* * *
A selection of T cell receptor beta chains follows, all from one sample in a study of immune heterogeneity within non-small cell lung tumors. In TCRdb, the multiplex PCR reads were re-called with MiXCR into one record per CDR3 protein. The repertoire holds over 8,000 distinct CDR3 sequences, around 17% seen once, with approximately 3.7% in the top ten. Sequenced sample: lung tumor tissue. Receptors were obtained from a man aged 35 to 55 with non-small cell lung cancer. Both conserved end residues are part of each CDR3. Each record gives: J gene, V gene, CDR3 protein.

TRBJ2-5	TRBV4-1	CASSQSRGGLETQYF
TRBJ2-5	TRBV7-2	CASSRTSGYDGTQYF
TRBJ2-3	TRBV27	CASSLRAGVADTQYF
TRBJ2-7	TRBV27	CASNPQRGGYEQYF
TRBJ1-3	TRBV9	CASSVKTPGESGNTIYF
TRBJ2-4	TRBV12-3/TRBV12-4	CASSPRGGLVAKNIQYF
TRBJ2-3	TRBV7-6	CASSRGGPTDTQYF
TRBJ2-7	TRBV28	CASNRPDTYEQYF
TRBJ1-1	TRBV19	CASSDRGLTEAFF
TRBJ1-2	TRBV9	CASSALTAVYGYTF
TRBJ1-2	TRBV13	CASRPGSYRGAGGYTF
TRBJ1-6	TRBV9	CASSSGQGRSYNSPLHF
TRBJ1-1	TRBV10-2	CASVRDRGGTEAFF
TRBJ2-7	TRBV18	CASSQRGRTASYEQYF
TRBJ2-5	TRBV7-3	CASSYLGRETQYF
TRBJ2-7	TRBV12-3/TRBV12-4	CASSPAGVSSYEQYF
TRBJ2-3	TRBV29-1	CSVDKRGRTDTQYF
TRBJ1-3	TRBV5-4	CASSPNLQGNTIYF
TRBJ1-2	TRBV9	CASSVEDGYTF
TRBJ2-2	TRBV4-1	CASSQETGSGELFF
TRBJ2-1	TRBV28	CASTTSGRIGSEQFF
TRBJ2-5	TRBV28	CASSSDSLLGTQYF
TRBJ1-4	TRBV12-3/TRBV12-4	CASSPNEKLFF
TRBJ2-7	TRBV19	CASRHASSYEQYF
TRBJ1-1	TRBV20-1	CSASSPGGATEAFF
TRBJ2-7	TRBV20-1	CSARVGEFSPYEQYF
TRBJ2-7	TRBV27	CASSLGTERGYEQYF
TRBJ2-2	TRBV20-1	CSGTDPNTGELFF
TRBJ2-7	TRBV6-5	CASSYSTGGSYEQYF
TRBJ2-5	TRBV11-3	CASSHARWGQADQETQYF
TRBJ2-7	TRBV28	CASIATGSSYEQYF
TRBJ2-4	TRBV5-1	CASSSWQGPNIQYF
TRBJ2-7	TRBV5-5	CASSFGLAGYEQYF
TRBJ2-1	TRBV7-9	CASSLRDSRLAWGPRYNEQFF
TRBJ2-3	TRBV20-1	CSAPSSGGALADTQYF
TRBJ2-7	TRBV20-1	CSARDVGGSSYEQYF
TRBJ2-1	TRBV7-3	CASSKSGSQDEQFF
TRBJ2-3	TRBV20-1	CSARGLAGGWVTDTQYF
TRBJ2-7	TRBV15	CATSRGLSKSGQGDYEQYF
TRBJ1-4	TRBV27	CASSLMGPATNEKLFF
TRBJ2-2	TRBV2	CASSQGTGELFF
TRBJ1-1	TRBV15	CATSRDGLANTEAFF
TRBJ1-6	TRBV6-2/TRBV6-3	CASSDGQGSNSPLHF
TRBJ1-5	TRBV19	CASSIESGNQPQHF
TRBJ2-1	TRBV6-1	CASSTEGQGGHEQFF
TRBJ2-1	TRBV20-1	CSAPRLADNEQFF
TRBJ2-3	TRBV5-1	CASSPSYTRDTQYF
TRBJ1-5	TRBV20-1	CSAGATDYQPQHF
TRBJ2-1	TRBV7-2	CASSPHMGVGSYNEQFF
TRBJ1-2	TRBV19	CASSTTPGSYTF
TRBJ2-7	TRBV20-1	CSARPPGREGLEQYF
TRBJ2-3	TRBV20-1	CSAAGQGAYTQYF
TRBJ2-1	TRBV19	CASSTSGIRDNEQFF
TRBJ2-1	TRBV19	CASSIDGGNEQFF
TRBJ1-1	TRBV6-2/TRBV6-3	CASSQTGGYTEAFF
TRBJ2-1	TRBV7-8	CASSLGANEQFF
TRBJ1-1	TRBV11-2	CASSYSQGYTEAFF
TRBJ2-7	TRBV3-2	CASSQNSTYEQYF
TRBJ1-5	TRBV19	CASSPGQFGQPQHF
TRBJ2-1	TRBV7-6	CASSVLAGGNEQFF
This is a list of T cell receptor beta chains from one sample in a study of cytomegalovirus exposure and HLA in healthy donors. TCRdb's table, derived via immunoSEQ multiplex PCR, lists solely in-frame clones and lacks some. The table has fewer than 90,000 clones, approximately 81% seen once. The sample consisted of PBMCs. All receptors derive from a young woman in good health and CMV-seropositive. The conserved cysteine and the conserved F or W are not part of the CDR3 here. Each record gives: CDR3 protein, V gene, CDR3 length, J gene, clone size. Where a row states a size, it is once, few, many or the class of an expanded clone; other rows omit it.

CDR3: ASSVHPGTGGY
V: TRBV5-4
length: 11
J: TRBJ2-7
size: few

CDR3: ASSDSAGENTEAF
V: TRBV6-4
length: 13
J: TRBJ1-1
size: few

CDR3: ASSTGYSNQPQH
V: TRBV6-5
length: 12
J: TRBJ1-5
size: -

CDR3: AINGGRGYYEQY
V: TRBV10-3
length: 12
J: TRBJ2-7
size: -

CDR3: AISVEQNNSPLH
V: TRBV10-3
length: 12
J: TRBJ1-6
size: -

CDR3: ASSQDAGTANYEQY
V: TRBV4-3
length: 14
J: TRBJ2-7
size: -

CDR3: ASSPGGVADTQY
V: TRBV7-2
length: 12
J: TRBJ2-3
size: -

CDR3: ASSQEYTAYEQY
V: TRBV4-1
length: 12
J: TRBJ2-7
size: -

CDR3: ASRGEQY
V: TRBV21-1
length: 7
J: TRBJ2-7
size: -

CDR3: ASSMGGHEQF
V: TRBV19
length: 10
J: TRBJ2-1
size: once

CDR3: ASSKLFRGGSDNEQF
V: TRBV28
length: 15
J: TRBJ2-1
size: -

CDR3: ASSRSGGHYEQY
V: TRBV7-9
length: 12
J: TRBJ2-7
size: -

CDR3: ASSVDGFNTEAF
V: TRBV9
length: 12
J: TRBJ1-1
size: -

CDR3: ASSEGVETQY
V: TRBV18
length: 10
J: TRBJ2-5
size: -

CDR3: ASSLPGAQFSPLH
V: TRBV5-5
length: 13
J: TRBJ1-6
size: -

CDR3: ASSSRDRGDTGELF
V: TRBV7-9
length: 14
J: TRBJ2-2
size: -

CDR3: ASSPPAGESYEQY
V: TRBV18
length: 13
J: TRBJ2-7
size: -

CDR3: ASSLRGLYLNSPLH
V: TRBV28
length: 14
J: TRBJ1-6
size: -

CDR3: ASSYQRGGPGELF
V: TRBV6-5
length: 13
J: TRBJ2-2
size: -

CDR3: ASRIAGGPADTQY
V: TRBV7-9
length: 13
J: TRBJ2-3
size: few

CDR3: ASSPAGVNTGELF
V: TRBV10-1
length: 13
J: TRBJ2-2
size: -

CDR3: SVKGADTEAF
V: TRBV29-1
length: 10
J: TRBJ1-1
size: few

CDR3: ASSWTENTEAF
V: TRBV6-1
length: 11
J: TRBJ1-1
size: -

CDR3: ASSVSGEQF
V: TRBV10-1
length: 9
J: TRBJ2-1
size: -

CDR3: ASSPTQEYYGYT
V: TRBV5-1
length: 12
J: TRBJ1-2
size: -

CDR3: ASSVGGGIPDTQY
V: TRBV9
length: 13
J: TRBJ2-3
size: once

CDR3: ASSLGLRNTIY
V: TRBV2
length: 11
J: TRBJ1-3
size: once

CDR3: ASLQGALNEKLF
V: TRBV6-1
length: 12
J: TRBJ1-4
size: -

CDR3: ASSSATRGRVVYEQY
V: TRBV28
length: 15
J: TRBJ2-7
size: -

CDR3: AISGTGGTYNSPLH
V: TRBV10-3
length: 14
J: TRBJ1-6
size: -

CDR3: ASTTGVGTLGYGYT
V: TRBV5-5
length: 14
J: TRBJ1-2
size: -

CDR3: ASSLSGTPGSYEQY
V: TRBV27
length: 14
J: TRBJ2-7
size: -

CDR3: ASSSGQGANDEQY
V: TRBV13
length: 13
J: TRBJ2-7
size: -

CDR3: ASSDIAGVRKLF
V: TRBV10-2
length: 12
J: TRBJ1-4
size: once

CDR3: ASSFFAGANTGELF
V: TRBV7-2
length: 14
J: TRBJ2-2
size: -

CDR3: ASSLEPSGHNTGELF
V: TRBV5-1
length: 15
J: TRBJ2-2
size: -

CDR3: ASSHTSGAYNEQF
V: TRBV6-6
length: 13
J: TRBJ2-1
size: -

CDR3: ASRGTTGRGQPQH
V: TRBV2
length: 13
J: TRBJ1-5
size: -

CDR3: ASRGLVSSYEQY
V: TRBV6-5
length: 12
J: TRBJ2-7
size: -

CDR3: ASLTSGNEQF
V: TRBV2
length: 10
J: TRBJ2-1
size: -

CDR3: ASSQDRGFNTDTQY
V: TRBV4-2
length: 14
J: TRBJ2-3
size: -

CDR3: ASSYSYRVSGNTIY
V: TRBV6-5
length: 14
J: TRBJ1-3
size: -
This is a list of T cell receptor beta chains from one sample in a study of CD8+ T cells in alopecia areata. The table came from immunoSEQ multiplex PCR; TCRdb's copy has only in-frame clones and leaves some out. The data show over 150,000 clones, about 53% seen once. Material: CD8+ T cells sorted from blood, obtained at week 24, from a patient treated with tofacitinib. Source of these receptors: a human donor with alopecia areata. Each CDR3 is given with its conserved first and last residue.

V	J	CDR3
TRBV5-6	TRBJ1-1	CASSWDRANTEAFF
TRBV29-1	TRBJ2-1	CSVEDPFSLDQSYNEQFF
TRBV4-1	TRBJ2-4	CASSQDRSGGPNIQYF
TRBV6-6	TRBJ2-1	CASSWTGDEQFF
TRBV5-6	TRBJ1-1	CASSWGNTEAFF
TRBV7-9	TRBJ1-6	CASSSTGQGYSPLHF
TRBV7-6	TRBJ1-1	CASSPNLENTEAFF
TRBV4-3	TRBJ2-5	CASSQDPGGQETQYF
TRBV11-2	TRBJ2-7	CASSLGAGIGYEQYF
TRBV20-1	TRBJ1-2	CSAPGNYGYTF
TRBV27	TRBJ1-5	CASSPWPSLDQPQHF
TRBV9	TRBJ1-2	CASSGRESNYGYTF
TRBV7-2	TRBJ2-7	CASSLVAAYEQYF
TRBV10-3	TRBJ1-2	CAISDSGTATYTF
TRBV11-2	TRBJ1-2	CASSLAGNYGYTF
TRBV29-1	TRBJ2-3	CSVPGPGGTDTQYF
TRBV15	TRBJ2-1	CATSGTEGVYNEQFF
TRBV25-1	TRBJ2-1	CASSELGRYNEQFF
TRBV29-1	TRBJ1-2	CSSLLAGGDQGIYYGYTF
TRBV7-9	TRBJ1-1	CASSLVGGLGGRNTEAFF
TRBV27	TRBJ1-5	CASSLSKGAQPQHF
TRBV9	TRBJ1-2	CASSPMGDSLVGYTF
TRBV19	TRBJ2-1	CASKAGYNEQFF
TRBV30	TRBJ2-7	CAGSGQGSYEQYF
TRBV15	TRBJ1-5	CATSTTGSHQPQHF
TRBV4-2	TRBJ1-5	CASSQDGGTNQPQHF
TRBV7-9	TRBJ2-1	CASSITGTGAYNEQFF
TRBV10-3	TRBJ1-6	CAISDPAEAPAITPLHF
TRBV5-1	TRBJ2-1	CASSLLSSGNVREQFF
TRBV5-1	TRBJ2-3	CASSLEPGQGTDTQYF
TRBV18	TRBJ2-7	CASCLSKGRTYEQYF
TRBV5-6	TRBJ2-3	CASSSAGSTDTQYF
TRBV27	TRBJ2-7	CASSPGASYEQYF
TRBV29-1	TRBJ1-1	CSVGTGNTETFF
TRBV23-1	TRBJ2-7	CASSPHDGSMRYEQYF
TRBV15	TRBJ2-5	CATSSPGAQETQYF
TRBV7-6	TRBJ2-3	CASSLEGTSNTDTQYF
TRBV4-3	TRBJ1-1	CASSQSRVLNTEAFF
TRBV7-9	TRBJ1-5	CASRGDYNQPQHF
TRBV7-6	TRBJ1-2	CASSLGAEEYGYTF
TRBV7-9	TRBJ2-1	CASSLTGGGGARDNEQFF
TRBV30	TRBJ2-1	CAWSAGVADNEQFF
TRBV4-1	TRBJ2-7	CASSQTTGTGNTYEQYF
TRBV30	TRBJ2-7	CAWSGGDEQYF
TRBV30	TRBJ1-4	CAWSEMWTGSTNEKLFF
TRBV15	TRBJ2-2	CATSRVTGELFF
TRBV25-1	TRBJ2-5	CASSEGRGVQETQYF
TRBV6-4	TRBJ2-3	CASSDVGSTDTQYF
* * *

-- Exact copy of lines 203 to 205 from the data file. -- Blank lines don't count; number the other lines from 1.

CDR3: ASSSATRGRVVYEQY
V: TRBV28
length: 15